How to Find Quartiles in Google Sheets (Easy Guide)

The quartile function in Google Sheets makes it simple to calculate quartiles without having to manually reorder your data from smallest to largest.

Quartiles are markers at three points in a dataset. They include:

  • The median (middle number)
  • The halfway point between the minimum number and median
  • The halfway point between the median and the maximum number

The quartile function in Google Sheets also uses the min and max numbers in the dataset.

Therefore, the quartile function uses five quartile numbers to identify each marker including the minimum, maximum, median, and two quartile points.

The numbers used are 0,1, 2, 3, and 4 where 0 returns the minimum value and 4 is the maximum.

Quartile Function Syntax For Google Sheets

The function will send back the closest value to a specified quartile in your dataset.

The syntax used for this formula is:

=Quartile(data, quartile_number)
  • Data – The range or array of data to be considered for the calculation
  • Quartile_number – Which quartile number between 0 and 4 to send back
    • 0 – Gives the minimum value which is the same as using the MIN function
    • 1 – Gives the value for the first quartile in the dataset
    • 2 – Gives the value of the median
    • 3 – Gives the value of the second quartile
    • 4 – Gives the maximum value which is the same as using the MAX function

An Example of Quartiles in Google Sheets

quartiles in google sheets example

In the above example, you can see we’ve used the syntax =Quartile(data, quartile_number) in which the data value has been substituted with the data set of A2:A8, and each quartile number from 0-4 has been represented too.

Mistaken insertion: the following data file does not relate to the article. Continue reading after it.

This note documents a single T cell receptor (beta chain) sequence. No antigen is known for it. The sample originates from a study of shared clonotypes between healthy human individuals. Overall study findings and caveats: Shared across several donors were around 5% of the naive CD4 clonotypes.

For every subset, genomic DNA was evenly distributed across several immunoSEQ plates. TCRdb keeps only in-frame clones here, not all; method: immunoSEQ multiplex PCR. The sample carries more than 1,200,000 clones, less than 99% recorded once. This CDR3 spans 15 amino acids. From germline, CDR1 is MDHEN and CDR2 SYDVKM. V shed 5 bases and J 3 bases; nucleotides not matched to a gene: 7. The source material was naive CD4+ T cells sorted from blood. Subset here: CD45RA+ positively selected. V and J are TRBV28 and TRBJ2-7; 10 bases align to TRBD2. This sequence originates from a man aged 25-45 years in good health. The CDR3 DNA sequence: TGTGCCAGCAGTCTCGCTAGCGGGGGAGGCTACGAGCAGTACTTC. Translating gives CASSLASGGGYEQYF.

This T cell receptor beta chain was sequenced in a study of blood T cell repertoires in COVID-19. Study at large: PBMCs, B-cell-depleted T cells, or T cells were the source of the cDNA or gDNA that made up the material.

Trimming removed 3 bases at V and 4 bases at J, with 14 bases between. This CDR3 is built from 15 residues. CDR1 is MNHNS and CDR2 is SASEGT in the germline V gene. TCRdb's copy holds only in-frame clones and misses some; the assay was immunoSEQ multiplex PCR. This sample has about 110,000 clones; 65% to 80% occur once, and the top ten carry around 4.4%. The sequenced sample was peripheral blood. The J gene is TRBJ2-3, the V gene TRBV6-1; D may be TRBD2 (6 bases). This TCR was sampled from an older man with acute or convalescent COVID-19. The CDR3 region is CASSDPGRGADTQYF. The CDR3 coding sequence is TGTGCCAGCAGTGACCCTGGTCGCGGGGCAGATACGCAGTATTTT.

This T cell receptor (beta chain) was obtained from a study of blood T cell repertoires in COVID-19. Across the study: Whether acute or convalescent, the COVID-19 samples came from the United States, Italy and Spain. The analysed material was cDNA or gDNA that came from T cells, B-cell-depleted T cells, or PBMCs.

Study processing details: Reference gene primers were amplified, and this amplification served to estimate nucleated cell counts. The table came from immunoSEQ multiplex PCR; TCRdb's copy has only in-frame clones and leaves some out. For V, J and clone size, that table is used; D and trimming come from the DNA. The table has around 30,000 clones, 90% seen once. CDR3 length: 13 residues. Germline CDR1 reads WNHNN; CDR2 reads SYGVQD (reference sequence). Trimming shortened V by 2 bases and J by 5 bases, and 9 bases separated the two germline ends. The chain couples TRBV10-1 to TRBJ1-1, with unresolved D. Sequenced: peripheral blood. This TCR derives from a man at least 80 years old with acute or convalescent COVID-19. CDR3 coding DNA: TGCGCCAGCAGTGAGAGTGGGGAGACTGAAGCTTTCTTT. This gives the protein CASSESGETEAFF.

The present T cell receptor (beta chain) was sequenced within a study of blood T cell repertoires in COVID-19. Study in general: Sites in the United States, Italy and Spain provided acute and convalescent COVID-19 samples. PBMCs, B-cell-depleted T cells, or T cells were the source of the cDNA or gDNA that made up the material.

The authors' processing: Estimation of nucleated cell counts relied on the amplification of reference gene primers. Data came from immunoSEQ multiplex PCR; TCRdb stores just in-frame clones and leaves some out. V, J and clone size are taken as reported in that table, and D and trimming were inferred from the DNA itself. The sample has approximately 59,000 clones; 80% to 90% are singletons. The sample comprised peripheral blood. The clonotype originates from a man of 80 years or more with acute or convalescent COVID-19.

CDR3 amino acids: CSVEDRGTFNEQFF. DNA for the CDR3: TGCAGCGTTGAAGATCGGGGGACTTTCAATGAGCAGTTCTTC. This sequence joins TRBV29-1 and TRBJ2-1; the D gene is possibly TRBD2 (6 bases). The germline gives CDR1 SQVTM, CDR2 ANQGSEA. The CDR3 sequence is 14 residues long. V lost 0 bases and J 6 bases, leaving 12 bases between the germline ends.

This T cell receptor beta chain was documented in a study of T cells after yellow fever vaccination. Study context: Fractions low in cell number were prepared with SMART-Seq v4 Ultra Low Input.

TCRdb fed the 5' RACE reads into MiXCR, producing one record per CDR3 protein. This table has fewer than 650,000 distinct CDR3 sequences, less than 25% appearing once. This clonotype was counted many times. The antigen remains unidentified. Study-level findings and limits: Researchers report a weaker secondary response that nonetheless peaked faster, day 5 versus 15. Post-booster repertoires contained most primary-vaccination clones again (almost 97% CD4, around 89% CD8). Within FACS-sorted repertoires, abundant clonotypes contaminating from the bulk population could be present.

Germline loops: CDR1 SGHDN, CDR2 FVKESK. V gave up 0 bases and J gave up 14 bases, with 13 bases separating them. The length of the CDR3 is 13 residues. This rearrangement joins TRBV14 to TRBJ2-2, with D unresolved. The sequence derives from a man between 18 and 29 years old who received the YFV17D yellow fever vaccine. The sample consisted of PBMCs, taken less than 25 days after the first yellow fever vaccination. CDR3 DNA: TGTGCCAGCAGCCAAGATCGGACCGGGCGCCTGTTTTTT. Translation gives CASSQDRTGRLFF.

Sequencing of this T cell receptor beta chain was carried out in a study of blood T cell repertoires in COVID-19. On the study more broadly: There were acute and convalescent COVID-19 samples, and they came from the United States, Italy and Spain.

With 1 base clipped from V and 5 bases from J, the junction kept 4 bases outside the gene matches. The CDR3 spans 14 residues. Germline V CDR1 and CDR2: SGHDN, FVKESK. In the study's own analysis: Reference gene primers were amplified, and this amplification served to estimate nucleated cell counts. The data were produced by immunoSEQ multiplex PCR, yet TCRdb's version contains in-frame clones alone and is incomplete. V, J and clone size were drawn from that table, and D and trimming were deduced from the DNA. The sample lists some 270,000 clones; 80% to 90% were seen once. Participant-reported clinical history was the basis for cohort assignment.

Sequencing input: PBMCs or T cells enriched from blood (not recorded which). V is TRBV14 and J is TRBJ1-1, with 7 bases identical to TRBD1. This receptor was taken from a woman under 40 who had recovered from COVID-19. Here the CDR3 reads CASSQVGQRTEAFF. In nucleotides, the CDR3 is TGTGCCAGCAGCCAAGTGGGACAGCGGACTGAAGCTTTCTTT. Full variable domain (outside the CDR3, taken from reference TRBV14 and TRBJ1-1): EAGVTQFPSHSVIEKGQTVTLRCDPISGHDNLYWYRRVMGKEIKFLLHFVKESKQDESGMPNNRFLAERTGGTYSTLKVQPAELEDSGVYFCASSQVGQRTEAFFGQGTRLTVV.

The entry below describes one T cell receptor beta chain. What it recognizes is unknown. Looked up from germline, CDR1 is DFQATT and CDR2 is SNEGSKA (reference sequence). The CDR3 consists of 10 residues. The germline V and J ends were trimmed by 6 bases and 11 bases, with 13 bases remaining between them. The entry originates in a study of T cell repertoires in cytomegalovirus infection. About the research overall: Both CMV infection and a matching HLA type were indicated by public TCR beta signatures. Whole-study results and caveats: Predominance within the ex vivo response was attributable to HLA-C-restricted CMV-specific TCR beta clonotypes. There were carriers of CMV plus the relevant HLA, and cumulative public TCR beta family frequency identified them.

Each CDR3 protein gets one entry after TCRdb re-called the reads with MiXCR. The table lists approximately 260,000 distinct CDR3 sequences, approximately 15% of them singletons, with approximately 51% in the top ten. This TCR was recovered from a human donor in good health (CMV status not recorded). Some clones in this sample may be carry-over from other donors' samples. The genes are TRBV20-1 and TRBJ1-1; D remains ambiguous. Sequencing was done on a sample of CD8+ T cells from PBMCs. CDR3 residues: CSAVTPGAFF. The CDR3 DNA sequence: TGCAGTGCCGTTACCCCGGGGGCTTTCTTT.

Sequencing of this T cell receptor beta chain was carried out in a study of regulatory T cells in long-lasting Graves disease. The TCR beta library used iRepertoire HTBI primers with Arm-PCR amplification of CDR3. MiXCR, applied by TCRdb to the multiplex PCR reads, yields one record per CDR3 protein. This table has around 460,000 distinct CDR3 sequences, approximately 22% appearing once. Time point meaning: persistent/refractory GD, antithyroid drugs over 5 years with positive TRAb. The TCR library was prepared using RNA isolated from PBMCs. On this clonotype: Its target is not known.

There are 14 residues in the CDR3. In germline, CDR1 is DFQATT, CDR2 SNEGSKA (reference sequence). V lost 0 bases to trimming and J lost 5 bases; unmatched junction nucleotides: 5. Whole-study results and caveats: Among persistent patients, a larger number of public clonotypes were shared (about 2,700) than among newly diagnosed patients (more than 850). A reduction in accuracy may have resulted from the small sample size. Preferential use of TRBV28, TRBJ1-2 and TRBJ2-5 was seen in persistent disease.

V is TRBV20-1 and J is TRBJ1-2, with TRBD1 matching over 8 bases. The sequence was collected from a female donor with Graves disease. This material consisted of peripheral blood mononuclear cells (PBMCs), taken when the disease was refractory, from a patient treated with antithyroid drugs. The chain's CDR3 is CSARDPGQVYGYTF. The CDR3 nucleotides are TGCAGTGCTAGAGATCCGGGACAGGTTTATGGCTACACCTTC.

You just have to put the data set as the first argument and the quartile number as the second. It’s a fairly simple function so long as you remember which number from 0 to 4 represents each quartile marker.

The Complete Breakdown

In the above example, to get the results in the boxes you would have to follow these steps:

  • Click the cell you want the result to show in. B2 in the example.
  • Type =qu then click on the quartile functionType =qu then click on the quartile function
  • Click and drag over the desired dataset or manually type in the array.


Click and drag over the desired dataset or manually type in the array.

  • Type , on your keyboard
  • Enter the desired quartile number from 0 to 4 and press the end bracket key on your keyboard
  • Press enter

Quartile Function FAQs

Is the Quartile Function in Google Sheets Compatible with Microsoft Excel?

Microsoft has replaced the quartile query with and quartile.exc in Excel. The original quartile function still works, but it may be best to use one of the other functions just in case Microsoft makes it incompatible in the future.

If you plan to use your spreadsheet across platforms you will need to keep this in mind. These newer functions are both available in Google Sheets, so you don’t need to stress.

quartile.exc uses the exact same syntax as the quartile function we already discussed. It uses the values of 0 to 4 to represent each quartile inclusive of the minimum and maximum values.

The syntax for quartile.exc is similar but only uses the values of 1 to 3 as it doesn’t recognize the minimum and maximum numbers of the dataset as part of its function.

That means you will get a completely different result if you use the .exc version.

To make it simple, just remember the function includes the min and max of the dataset and the quartile.exc function excludes them.

What Do Percentiles Mean When Talking About Quartiles?

As quartiles divide data up into 4 sections they are sometimes referred to as percentiles in groups of 25% (25% x 4 = 100%).

In this case:

  • The first quartile is called the 25th percentile as 25% of the data lies beneath this number (represented by 1 in the Google Sheets formula)
  • The second quartile or median is the 50th percentile as 50% of the data is below this point (2 in the syntax formula)
  • The third quartile is the 75th percentile as 75% of the data lies beneath this point (3 in the Sheets syntax)


After reading this article, you should now know how to find quartiles in Google Sheets. Let us know in the comments if you have any questions and check out our other articles to become a spreadsheet master!

Chris Daniel

Chris Daniel

Chris is a spreadsheet expert and content writer from Australia. He has a double Bachelor's Degree in Teaching and has been working in the education industry for over 11 years. His experience makes him adept at breaking down complex topics so that everyone is able to understand.

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